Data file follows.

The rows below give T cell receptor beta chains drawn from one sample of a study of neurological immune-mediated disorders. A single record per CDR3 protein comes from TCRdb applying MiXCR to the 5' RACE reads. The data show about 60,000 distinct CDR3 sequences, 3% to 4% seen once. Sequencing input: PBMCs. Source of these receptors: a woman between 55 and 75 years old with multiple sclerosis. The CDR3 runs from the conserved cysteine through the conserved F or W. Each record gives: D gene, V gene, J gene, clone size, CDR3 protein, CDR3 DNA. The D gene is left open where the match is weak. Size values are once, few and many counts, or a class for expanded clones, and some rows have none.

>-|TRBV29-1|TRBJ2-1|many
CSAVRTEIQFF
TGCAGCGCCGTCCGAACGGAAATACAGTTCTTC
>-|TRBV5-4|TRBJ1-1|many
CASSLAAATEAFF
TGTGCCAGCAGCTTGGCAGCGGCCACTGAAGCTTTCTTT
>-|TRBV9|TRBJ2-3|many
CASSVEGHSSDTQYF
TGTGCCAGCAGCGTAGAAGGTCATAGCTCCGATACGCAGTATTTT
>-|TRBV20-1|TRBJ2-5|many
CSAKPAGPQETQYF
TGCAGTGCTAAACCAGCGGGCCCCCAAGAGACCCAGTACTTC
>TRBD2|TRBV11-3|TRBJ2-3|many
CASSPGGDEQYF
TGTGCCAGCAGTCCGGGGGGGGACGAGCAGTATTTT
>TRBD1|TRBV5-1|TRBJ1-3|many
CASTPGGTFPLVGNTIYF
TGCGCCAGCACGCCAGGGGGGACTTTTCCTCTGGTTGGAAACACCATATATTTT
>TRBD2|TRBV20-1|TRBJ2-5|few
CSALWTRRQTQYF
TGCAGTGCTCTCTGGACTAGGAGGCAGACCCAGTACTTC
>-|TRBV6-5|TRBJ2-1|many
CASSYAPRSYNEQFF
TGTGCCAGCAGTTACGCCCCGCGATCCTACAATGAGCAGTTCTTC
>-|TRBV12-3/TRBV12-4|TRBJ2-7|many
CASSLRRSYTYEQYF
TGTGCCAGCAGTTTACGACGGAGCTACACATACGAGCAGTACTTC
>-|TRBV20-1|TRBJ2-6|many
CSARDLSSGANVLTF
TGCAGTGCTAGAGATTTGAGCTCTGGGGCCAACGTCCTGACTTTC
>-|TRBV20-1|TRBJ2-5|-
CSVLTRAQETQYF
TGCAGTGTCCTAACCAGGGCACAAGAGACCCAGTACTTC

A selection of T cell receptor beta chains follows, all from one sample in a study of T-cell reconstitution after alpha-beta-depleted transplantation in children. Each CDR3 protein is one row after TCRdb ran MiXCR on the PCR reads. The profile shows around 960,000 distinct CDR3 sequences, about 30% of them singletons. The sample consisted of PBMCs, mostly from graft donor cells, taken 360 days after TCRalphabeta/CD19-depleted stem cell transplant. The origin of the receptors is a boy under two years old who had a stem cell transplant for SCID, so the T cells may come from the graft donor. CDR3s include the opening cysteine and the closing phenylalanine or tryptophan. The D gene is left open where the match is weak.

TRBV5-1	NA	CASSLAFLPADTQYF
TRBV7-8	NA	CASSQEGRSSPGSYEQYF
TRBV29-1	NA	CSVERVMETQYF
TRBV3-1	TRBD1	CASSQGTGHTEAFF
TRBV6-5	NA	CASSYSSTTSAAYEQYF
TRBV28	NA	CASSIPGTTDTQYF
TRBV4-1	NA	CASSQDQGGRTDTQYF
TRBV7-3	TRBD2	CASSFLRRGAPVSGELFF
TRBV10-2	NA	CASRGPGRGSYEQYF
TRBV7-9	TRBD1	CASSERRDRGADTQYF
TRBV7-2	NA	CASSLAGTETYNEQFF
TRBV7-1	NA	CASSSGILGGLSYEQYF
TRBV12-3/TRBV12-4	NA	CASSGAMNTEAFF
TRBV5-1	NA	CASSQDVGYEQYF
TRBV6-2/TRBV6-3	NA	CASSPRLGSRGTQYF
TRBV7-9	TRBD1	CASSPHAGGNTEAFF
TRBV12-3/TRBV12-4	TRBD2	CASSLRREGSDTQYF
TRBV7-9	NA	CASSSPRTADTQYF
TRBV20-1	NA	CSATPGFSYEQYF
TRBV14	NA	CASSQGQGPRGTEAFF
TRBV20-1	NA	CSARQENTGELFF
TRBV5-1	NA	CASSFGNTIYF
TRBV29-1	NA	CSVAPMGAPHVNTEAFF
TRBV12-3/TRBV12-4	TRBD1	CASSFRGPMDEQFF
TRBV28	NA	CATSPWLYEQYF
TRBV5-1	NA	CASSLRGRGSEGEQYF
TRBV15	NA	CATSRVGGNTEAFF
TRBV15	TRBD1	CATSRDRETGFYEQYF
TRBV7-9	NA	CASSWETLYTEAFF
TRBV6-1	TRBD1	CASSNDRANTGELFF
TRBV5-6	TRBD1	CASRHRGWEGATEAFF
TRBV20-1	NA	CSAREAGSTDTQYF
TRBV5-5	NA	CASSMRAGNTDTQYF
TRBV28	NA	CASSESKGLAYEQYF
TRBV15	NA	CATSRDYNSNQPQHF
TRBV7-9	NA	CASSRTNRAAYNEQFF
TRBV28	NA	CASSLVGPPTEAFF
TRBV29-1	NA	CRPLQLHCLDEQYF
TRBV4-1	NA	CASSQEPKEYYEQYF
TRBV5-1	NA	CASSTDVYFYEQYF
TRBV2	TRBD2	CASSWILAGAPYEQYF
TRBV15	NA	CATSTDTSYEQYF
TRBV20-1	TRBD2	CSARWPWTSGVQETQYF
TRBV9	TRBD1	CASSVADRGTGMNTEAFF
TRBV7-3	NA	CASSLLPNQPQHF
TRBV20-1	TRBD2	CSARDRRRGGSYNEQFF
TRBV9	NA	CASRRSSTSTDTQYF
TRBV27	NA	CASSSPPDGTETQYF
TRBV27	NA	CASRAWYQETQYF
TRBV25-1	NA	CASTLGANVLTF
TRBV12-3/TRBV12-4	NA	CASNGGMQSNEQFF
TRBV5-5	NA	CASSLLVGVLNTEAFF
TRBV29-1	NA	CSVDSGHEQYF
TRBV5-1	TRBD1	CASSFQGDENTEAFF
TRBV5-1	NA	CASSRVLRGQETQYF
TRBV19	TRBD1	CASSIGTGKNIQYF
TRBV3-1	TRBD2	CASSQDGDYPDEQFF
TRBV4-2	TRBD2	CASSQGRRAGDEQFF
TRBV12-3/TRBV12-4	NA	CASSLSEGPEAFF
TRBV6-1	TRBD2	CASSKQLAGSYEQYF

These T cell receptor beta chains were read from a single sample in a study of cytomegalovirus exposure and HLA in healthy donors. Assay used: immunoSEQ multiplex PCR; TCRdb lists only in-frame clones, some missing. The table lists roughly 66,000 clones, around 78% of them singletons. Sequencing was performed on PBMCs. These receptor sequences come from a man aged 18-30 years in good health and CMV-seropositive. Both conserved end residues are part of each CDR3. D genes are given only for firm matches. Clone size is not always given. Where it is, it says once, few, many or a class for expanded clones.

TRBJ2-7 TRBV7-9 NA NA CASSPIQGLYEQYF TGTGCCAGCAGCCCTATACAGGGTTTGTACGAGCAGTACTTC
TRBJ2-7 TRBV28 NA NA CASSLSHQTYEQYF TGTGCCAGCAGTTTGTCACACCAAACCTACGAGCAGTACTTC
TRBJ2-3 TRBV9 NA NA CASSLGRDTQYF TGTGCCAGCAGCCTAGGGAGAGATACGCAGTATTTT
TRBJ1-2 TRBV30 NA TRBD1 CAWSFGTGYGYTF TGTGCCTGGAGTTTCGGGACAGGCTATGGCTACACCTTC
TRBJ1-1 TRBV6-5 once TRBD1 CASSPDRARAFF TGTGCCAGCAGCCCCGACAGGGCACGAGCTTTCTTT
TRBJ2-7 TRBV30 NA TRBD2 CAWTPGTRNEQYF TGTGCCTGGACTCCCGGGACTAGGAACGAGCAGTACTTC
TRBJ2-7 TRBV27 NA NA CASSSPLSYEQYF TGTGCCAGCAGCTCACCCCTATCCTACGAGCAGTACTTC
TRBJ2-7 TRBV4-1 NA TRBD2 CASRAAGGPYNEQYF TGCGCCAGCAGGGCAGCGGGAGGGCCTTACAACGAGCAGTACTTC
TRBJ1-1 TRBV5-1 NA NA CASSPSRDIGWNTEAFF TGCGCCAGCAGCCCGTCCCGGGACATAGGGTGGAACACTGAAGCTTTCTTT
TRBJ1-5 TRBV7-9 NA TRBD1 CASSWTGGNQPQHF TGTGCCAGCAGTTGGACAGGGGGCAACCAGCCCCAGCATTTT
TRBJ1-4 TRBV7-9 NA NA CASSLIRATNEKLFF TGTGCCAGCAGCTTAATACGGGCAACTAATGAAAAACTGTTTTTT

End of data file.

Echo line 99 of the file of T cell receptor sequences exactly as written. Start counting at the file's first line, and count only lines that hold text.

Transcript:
TRBJ2-3 TRBV9 NA NA CASSLGRDTQYF TGTGCCAGCAGCCTAGGGAGAGATACGCAGTATTTT